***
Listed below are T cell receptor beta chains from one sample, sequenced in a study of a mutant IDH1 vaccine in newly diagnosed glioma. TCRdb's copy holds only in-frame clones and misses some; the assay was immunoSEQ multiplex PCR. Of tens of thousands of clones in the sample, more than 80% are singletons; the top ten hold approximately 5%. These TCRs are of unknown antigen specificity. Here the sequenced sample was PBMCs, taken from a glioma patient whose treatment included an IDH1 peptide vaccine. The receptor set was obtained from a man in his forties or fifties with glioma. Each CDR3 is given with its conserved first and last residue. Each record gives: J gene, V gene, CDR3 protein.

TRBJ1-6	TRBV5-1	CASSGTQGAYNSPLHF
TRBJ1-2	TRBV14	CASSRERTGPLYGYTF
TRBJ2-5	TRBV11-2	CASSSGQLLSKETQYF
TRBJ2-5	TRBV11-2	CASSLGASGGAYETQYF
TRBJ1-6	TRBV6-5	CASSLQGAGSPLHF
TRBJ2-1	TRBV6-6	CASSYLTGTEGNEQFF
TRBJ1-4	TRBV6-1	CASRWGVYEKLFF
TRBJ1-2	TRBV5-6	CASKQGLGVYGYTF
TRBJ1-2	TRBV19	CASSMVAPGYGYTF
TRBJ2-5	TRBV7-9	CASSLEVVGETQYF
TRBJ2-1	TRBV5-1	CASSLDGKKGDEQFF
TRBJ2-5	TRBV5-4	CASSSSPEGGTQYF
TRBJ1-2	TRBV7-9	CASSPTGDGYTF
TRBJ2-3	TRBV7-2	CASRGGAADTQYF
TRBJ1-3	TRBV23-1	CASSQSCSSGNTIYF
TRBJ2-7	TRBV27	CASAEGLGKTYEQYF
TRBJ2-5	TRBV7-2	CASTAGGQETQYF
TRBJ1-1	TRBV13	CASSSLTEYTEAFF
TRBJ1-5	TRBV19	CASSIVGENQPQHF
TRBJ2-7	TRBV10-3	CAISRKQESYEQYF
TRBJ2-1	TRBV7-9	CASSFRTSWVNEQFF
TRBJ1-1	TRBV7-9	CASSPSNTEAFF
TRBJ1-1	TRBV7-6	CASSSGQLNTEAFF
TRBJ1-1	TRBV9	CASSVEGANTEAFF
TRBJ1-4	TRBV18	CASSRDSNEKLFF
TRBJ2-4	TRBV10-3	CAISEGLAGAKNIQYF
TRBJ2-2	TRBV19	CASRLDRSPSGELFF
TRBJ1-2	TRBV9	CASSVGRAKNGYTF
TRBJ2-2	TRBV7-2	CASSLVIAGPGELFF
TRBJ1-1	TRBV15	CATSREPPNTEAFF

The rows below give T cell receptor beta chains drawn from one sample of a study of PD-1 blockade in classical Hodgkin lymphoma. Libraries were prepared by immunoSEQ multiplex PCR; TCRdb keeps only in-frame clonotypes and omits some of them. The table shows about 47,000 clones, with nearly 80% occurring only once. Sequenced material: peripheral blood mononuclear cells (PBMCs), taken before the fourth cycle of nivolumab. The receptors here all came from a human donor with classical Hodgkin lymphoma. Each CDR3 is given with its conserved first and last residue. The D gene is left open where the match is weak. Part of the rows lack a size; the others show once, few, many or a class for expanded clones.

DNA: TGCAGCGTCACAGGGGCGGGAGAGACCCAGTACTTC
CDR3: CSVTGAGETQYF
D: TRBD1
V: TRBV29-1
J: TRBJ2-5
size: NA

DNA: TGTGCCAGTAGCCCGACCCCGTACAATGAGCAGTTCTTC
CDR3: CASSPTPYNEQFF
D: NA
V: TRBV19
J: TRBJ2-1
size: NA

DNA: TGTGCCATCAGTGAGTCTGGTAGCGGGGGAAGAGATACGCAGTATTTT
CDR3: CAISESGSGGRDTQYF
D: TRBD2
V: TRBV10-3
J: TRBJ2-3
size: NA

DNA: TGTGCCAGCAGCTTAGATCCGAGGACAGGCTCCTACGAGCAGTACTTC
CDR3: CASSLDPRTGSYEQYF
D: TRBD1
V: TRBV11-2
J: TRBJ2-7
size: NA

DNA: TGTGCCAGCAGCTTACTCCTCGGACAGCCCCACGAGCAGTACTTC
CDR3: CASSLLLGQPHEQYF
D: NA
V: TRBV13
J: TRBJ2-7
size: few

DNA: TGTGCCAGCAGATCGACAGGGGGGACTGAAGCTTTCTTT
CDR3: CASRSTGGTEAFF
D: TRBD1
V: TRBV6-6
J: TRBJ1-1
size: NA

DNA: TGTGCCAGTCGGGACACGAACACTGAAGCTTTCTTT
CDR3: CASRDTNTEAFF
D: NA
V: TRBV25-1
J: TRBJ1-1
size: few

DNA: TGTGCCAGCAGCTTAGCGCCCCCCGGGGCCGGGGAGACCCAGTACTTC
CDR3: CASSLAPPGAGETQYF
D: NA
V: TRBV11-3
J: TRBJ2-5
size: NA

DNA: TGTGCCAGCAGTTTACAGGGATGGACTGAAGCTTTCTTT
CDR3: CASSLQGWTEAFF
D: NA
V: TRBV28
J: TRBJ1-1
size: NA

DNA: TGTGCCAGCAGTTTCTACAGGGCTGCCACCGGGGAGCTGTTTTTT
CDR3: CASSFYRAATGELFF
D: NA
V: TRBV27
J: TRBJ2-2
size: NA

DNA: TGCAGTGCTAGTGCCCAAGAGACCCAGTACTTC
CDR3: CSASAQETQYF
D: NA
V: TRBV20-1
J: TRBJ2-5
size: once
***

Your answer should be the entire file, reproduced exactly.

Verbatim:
Listed below are T cell receptor beta chains from one sample, sequenced in a study of a mutant IDH1 vaccine in newly diagnosed glioma. TCRdb's copy holds only in-frame clones and misses some; the assay was immunoSEQ multiplex PCR. Of tens of thousands of clones in the sample, more than 80% are singletons; the top ten hold approximately 5%. These TCRs are of unknown antigen specificity. Here the sequenced sample was PBMCs, taken from a glioma patient whose treatment included an IDH1 peptide vaccine. The receptor set was obtained from a man in his forties or fifties with glioma. Each CDR3 is given with its conserved first and last residue. Each record gives: J gene, V gene, CDR3 protein.

TRBJ1-6	TRBV5-1	CASSGTQGAYNSPLHF
TRBJ1-2	TRBV14	CASSRERTGPLYGYTF
TRBJ2-5	TRBV11-2	CASSSGQLLSKETQYF
TRBJ2-5	TRBV11-2	CASSLGASGGAYETQYF
TRBJ1-6	TRBV6-5	CASSLQGAGSPLHF
TRBJ2-1	TRBV6-6	CASSYLTGTEGNEQFF
TRBJ1-4	TRBV6-1	CASRWGVYEKLFF
TRBJ1-2	TRBV5-6	CASKQGLGVYGYTF
TRBJ1-2	TRBV19	CASSMVAPGYGYTF
TRBJ2-5	TRBV7-9	CASSLEVVGETQYF
TRBJ2-1	TRBV5-1	CASSLDGKKGDEQFF
TRBJ2-5	TRBV5-4	CASSSSPEGGTQYF
TRBJ1-2	TRBV7-9	CASSPTGDGYTF
TRBJ2-3	TRBV7-2	CASRGGAADTQYF
TRBJ1-3	TRBV23-1	CASSQSCSSGNTIYF
TRBJ2-7	TRBV27	CASAEGLGKTYEQYF
TRBJ2-5	TRBV7-2	CASTAGGQETQYF
TRBJ1-1	TRBV13	CASSSLTEYTEAFF
TRBJ1-5	TRBV19	CASSIVGENQPQHF
TRBJ2-7	TRBV10-3	CAISRKQESYEQYF
TRBJ2-1	TRBV7-9	CASSFRTSWVNEQFF
TRBJ1-1	TRBV7-9	CASSPSNTEAFF
TRBJ1-1	TRBV7-6	CASSSGQLNTEAFF
TRBJ1-1	TRBV9	CASSVEGANTEAFF
TRBJ1-4	TRBV18	CASSRDSNEKLFF
TRBJ2-4	TRBV10-3	CAISEGLAGAKNIQYF
TRBJ2-2	TRBV19	CASRLDRSPSGELFF
TRBJ1-2	TRBV9	CASSVGRAKNGYTF
TRBJ2-2	TRBV7-2	CASSLVIAGPGELFF
TRBJ1-1	TRBV15	CATSREPPNTEAFF

The rows below give T cell receptor beta chains drawn from one sample of a study of PD-1 blockade in classical Hodgkin lymphoma. Libraries were prepared by immunoSEQ multiplex PCR; TCRdb keeps only in-frame clonotypes and omits some of them. The table shows about 47,000 clones, with nearly 80% occurring only once. Sequenced material: peripheral blood mononuclear cells (PBMCs), taken before the fourth cycle of nivolumab. The receptors here all came from a human donor with classical Hodgkin lymphoma. Each CDR3 is given with its conserved first and last residue. The D gene is left open where the match is weak. Part of the rows lack a size; the others show once, few, many or a class for expanded clones.

DNA: TGCAGCGTCACAGGGGCGGGAGAGACCCAGTACTTC
CDR3: CSVTGAGETQYF
D: TRBD1
V: TRBV29-1
J: TRBJ2-5
size: NA

DNA: TGTGCCAGTAGCCCGACCCCGTACAATGAGCAGTTCTTC
CDR3: CASSPTPYNEQFF
D: NA
V: TRBV19
J: TRBJ2-1
size: NA

DNA: TGTGCCATCAGTGAGTCTGGTAGCGGGGGAAGAGATACGCAGTATTTT
CDR3: CAISESGSGGRDTQYF
D: TRBD2
V: TRBV10-3
J: TRBJ2-3
size: NA

DNA: TGTGCCAGCAGCTTAGATCCGAGGACAGGCTCCTACGAGCAGTACTTC
CDR3: CASSLDPRTGSYEQYF
D: TRBD1
V: TRBV11-2
J: TRBJ2-7
size: NA

DNA: TGTGCCAGCAGCTTACTCCTCGGACAGCCCCACGAGCAGTACTTC
CDR3: CASSLLLGQPHEQYF
D: NA
V: TRBV13
J: TRBJ2-7
size: few

DNA: TGTGCCAGCAGATCGACAGGGGGGACTGAAGCTTTCTTT
CDR3: CASRSTGGTEAFF
D: TRBD1
V: TRBV6-6
J: TRBJ1-1
size: NA

DNA: TGTGCCAGTCGGGACACGAACACTGAAGCTTTCTTT
CDR3: CASRDTNTEAFF
D: NA
V: TRBV25-1
J: TRBJ1-1
size: few

DNA: TGTGCCAGCAGCTTAGCGCCCCCCGGGGCCGGGGAGACCCAGTACTTC
CDR3: CASSLAPPGAGETQYF
D: NA
V: TRBV11-3
J: TRBJ2-5
size: NA

DNA: TGTGCCAGCAGTTTACAGGGATGGACTGAAGCTTTCTTT
CDR3: CASSLQGWTEAFF
D: NA
V: TRBV28
J: TRBJ1-1
size: NA

DNA: TGTGCCAGCAGTTTCTACAGGGCTGCCACCGGGGAGCTGTTTTTT
CDR3: CASSFYRAATGELFF
D: NA
V: TRBV27
J: TRBJ2-2
size: NA

DNA: TGCAGTGCTAGTGCCCAAGAGACCCAGTACTTC
CDR3: CSASAQETQYF
D: NA
V: TRBV20-1
J: TRBJ2-5
size: once